The folks at EA kept hammering home how “un-exaggerated and “realistic the gameplay was. In fact, that’s the main selling point they hope to differentiate Skate from the dominant Tony Hawk series with. But if Skate’s going to be as hard to learn as actual skateboarding, here’s your $100,000 question: is it gonna be any fun to play? Here’s what Skate‘s associate producer, Jay Balmer, had to say about that. “It’s hard to be good, but it’s easy to skate. There are a lot of fun things you can do on a skateboard without doing tricks. For example, standing on top of a hill and bombing down through traffic, takes no skill except for steering. But if you want to be a tech street skater, yeah, it’s hard.
All in all, EA seems to have something truly enticing in the works for real skateboarders (the game’s due out in late 2007). To elaborate a bit, Skate‘s got a feature called Flickit that lets you bust tricks with both analog sticks—supposedly as a result, EA promises that no two tricks will ever be the same. Not bad, eh? You also get to play in a free-flowing environment known as “San Vanelona (a clever mixture of SF, Vancouver, and Barcelona) which consists of a variety of all-new spots, including mega ramps. But the true strength of Skate is the team they’ve assembled: Danny Way, Mark Gonzales, Rob Dyrdek, Mike Carroll, PJ Ladd, Chris Cole, Jason Dill, Chris Haslam, Pat Duffy, John Rattray, Jerry Hsu, Paul Rodriguez, and Dennis Busenitz. And they all look and skate exactly like themselves—the product of that crazy “balls-on-the-wetsuit technology you’ve probably seen on TV.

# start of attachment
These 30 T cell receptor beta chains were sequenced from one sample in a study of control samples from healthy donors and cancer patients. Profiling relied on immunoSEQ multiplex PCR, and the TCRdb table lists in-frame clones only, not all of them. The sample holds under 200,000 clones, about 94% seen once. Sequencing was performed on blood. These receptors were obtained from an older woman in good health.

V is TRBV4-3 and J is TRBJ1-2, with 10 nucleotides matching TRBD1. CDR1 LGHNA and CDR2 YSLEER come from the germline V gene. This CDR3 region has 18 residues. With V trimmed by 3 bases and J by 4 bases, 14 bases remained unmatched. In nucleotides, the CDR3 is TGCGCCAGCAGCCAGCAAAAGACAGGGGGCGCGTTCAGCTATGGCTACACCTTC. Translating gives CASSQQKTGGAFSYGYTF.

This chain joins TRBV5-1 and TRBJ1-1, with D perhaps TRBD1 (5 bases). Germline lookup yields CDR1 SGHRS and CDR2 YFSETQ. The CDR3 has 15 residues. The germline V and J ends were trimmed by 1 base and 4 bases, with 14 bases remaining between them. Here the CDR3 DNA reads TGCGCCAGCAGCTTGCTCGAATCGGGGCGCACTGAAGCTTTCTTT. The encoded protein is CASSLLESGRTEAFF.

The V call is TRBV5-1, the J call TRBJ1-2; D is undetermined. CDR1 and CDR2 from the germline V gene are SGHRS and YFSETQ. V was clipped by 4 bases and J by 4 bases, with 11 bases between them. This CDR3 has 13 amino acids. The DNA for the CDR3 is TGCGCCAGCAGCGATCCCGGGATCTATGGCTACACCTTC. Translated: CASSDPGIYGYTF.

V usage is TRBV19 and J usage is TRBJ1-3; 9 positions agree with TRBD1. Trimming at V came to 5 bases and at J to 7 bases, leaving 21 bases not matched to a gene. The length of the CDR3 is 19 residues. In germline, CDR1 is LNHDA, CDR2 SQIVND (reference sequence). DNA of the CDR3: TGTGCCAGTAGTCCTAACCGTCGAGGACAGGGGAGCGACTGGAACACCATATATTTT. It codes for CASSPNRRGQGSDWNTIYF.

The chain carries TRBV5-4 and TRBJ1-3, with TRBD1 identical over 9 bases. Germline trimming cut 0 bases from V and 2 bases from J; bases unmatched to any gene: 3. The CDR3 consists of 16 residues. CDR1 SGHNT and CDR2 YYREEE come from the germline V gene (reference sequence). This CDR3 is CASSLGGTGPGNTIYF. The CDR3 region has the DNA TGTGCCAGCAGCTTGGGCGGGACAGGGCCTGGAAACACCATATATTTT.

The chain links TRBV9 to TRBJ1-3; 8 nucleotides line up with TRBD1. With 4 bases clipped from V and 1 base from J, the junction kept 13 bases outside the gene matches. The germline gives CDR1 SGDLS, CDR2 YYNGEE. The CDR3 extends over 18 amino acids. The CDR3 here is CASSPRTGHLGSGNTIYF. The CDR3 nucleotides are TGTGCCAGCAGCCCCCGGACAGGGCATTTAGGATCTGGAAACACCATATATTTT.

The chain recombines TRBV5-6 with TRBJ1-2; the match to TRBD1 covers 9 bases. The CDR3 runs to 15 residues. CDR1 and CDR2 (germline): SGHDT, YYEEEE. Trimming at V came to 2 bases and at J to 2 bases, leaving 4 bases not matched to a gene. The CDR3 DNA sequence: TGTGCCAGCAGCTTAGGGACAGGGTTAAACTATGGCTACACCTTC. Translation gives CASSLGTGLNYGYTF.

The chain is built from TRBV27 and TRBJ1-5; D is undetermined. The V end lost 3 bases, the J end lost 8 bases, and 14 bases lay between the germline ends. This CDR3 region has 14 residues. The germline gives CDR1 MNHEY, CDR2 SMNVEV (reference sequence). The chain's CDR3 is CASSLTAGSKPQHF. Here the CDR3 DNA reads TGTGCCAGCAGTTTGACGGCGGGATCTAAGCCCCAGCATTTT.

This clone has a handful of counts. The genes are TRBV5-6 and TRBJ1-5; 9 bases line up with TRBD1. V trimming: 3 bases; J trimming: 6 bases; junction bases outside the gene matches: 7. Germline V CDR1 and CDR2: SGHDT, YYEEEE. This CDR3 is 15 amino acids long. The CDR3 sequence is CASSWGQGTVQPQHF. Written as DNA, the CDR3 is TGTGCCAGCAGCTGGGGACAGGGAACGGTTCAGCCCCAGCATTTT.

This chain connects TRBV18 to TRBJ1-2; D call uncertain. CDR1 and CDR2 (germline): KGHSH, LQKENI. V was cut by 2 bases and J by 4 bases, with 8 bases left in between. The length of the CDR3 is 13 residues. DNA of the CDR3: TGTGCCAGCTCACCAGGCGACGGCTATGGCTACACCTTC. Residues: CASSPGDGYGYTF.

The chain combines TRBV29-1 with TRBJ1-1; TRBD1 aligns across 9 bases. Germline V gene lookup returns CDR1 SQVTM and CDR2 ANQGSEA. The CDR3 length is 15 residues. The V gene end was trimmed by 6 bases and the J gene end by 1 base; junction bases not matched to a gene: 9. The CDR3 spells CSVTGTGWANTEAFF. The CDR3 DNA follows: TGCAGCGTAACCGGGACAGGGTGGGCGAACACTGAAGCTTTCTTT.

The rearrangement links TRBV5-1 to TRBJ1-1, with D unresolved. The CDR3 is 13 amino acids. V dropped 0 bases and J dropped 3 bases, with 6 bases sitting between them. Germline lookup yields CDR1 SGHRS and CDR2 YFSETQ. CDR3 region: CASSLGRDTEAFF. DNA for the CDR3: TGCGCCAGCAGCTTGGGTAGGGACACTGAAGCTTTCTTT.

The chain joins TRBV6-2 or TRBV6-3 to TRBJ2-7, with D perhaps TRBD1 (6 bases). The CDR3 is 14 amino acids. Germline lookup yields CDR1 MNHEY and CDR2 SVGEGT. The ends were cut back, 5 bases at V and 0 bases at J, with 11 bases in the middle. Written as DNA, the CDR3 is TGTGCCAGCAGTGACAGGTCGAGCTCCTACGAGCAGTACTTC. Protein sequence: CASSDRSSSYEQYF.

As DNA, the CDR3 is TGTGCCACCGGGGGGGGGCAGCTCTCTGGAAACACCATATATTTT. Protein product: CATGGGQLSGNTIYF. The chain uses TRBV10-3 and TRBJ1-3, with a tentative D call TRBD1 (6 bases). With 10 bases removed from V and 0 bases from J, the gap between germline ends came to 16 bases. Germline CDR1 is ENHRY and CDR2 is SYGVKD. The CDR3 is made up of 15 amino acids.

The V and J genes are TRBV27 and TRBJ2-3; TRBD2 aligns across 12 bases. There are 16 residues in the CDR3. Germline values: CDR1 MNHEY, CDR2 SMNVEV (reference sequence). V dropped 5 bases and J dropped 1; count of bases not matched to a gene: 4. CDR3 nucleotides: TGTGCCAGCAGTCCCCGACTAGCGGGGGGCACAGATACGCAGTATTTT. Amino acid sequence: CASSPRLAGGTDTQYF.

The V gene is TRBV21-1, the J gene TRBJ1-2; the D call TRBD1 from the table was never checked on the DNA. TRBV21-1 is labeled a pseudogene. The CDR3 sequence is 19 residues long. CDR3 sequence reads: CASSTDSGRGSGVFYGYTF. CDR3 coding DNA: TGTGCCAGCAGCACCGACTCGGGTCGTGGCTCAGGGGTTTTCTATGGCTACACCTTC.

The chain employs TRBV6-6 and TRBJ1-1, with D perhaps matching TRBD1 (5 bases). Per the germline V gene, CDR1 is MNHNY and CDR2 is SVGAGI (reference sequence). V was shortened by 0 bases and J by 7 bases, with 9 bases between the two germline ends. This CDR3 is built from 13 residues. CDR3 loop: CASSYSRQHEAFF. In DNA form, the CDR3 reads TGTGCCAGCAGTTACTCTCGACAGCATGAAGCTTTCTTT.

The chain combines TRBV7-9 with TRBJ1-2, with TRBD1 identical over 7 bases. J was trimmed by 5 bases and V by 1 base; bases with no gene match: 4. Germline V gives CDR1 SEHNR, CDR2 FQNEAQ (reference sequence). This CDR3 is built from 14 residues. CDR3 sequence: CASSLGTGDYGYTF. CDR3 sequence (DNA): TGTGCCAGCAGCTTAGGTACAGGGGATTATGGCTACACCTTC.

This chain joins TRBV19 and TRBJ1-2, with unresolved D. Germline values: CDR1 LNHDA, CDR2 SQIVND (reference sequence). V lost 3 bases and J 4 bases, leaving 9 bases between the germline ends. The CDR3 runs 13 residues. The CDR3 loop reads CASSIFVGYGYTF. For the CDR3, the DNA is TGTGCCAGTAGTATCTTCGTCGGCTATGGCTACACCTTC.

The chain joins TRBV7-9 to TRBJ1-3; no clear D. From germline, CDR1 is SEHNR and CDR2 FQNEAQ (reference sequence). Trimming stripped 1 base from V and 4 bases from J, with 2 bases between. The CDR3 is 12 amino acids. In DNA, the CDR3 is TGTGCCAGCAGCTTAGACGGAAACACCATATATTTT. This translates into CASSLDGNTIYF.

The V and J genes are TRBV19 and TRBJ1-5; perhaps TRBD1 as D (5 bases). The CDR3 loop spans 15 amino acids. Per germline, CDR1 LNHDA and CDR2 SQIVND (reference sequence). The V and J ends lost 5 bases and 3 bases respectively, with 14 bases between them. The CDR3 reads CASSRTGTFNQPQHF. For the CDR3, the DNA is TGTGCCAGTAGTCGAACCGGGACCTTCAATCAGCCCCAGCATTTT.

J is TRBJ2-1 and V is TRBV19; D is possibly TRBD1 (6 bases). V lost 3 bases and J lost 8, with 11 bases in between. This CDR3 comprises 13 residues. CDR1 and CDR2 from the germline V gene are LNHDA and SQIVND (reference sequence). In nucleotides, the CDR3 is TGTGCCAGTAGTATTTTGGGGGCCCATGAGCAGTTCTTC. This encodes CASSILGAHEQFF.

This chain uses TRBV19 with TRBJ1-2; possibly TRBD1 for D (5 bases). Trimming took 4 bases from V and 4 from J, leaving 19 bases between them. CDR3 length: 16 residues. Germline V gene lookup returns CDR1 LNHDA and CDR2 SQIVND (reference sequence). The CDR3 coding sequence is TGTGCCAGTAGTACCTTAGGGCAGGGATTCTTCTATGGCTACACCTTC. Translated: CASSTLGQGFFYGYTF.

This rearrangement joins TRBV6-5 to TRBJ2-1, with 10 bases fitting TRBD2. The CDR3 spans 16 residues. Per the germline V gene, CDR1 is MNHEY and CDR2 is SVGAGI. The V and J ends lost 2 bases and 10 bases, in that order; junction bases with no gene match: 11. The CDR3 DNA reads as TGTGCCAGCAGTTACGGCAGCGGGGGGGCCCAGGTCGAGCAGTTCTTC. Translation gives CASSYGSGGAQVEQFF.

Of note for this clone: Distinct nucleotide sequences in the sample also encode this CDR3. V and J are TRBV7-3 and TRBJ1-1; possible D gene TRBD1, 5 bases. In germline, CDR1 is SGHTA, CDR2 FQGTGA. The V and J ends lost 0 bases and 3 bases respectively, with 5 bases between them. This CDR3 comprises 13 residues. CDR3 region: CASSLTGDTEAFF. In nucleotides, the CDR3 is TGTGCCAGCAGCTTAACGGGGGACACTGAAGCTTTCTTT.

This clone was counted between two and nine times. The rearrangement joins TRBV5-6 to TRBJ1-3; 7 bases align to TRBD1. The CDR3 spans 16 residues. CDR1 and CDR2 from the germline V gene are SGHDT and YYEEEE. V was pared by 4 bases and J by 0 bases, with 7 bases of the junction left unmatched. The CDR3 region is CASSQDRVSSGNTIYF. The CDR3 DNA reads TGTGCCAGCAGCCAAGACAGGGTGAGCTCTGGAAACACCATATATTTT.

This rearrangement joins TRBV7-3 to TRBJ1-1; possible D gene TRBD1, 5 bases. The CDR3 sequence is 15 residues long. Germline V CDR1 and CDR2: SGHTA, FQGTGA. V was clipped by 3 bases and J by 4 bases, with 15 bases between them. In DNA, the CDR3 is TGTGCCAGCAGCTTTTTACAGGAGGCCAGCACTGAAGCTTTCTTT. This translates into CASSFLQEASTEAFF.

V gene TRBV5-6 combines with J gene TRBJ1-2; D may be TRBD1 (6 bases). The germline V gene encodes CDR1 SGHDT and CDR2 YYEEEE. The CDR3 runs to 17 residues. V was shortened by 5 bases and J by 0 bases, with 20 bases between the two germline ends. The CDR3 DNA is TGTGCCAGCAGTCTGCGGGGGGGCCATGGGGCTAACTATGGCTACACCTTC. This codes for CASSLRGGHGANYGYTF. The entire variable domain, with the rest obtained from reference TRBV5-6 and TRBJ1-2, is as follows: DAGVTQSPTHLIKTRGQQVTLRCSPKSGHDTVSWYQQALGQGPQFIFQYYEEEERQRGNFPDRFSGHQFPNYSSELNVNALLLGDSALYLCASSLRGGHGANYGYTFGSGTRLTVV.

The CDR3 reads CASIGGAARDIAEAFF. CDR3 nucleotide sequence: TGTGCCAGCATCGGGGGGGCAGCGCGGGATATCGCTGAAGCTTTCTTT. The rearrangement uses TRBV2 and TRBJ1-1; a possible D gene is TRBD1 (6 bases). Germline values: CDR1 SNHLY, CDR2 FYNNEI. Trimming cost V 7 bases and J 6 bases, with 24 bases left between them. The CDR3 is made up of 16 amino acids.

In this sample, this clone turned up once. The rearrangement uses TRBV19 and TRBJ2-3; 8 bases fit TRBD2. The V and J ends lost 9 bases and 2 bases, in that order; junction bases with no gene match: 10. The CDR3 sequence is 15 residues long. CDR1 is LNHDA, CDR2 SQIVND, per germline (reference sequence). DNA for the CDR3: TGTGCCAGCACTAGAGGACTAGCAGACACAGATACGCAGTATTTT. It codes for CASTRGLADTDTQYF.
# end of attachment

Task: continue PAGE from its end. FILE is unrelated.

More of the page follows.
So let’s wrap this up and get to the slideshow already. This game will undoubtedly appeal to true skateboarders. As for the rest of the population, who knows? And frankly, who cares?–Carleton Curtis